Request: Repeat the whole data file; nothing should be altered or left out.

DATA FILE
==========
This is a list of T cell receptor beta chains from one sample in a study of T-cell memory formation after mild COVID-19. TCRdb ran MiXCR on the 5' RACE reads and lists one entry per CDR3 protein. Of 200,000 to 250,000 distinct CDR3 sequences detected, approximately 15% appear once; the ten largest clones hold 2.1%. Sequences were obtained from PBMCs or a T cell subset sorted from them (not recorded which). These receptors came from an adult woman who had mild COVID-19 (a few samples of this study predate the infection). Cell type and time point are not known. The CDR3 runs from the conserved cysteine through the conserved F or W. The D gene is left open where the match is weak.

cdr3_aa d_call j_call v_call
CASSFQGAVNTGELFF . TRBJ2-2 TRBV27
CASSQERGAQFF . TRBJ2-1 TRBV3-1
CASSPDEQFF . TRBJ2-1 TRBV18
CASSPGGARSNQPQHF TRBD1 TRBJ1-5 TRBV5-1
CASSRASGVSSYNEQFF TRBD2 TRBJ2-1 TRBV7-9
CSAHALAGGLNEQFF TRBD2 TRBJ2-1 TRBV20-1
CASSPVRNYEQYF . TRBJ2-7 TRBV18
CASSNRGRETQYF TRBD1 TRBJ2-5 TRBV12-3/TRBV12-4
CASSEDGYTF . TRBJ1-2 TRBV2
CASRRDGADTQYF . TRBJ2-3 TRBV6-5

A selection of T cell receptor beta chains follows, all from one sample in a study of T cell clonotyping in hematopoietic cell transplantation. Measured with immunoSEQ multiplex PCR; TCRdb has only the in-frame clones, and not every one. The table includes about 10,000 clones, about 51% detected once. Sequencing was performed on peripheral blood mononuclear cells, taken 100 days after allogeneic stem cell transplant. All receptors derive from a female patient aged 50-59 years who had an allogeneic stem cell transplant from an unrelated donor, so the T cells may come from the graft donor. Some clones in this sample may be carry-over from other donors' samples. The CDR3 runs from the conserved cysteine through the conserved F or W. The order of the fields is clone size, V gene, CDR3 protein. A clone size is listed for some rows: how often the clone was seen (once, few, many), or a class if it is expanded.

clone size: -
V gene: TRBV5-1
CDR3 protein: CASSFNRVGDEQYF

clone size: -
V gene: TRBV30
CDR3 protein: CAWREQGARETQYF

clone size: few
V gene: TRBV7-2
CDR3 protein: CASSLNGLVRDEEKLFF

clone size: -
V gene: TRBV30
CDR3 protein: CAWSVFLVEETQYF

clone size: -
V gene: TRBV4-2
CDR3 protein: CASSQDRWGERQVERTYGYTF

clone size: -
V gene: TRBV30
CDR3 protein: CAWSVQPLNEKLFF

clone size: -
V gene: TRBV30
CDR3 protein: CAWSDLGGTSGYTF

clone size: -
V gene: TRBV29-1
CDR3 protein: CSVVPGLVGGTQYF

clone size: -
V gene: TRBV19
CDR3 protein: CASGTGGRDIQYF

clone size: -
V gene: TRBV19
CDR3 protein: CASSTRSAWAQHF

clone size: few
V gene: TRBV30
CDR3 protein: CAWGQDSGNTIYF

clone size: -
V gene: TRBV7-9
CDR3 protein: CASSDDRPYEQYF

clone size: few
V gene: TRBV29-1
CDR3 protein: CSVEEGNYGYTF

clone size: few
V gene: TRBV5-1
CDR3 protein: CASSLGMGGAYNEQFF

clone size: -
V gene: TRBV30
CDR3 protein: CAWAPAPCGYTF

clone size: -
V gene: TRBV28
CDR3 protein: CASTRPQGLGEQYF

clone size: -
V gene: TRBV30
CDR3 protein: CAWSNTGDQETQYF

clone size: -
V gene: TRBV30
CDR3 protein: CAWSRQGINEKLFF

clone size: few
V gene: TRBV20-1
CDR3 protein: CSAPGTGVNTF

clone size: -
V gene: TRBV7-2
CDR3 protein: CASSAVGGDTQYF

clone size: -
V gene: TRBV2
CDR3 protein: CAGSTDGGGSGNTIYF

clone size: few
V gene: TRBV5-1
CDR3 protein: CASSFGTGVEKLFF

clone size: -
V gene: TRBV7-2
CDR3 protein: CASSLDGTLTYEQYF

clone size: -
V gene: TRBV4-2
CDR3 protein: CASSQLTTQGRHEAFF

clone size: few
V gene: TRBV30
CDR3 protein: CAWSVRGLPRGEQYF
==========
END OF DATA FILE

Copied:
This is a list of T cell receptor beta chains from one sample in a study of T-cell memory formation after mild COVID-19. TCRdb ran MiXCR on the 5' RACE reads and lists one entry per CDR3 protein. Of 200,000 to 250,000 distinct CDR3 sequences detected, approximately 15% appear once; the ten largest clones hold 2.1%. Sequences were obtained from PBMCs or a T cell subset sorted from them (not recorded which). These receptors came from an adult woman who had mild COVID-19 (a few samples of this study predate the infection). Cell type and time point are not known. The CDR3 runs from the conserved cysteine through the conserved F or W. The D gene is left open where the match is weak.

cdr3_aa d_call j_call v_call
CASSFQGAVNTGELFF . TRBJ2-2 TRBV27
CASSQERGAQFF . TRBJ2-1 TRBV3-1
CASSPDEQFF . TRBJ2-1 TRBV18
CASSPGGARSNQPQHF TRBD1 TRBJ1-5 TRBV5-1
CASSRASGVSSYNEQFF TRBD2 TRBJ2-1 TRBV7-9
CSAHALAGGLNEQFF TRBD2 TRBJ2-1 TRBV20-1
CASSPVRNYEQYF . TRBJ2-7 TRBV18
CASSNRGRETQYF TRBD1 TRBJ2-5 TRBV12-3/TRBV12-4
CASSEDGYTF . TRBJ1-2 TRBV2
CASRRDGADTQYF . TRBJ2-3 TRBV6-5

A selection of T cell receptor beta chains follows, all from one sample in a study of T cell clonotyping in hematopoietic cell transplantation. Measured with immunoSEQ multiplex PCR; TCRdb has only the in-frame clones, and not every one. The table includes about 10,000 clones, about 51% detected once. Sequencing was performed on peripheral blood mononuclear cells, taken 100 days after allogeneic stem cell transplant. All receptors derive from a female patient aged 50-59 years who had an allogeneic stem cell transplant from an unrelated donor, so the T cells may come from the graft donor. Some clones in this sample may be carry-over from other donors' samples. The CDR3 runs from the conserved cysteine through the conserved F or W. The order of the fields is clone size, V gene, CDR3 protein. A clone size is listed for some rows: how often the clone was seen (once, few, many), or a class if it is expanded.

clone size: -
V gene: TRBV5-1
CDR3 protein: CASSFNRVGDEQYF

clone size: -
V gene: TRBV30
CDR3 protein: CAWREQGARETQYF

clone size: few
V gene: TRBV7-2
CDR3 protein: CASSLNGLVRDEEKLFF

clone size: -
V gene: TRBV30
CDR3 protein: CAWSVFLVEETQYF

clone size: -
V gene: TRBV4-2
CDR3 protein: CASSQDRWGERQVERTYGYTF

clone size: -
V gene: TRBV30
CDR3 protein: CAWSVQPLNEKLFF

clone size: -
V gene: TRBV30
CDR3 protein: CAWSDLGGTSGYTF

clone size: -
V gene: TRBV29-1
CDR3 protein: CSVVPGLVGGTQYF

clone size: -
V gene: TRBV19
CDR3 protein: CASGTGGRDIQYF

clone size: -
V gene: TRBV19
CDR3 protein: CASSTRSAWAQHF

clone size: few
V gene: TRBV30
CDR3 protein: CAWGQDSGNTIYF

clone size: -
V gene: TRBV7-9
CDR3 protein: CASSDDRPYEQYF

clone size: few
V gene: TRBV29-1
CDR3 protein: CSVEEGNYGYTF

clone size: few
V gene: TRBV5-1
CDR3 protein: CASSLGMGGAYNEQFF

clone size: -
V gene: TRBV30
CDR3 protein: CAWAPAPCGYTF

clone size: -
V gene: TRBV28
CDR3 protein: CASTRPQGLGEQYF

clone size: -
V gene: TRBV30
CDR3 protein: CAWSNTGDQETQYF

clone size: -
V gene: TRBV30
CDR3 protein: CAWSRQGINEKLFF

clone size: few
V gene: TRBV20-1
CDR3 protein: CSAPGTGVNTF

clone size: -
V gene: TRBV7-2
CDR3 protein: CASSAVGGDTQYF

clone size: -
V gene: TRBV2
CDR3 protein: CAGSTDGGGSGNTIYF

clone size: few
V gene: TRBV5-1
CDR3 protein: CASSFGTGVEKLFF

clone size: -
V gene: TRBV7-2
CDR3 protein: CASSLDGTLTYEQYF

clone size: -
V gene: TRBV4-2
CDR3 protein: CASSQLTTQGRHEAFF

clone size: few
V gene: TRBV30
CDR3 protein: CAWSVRGLPRGEQYF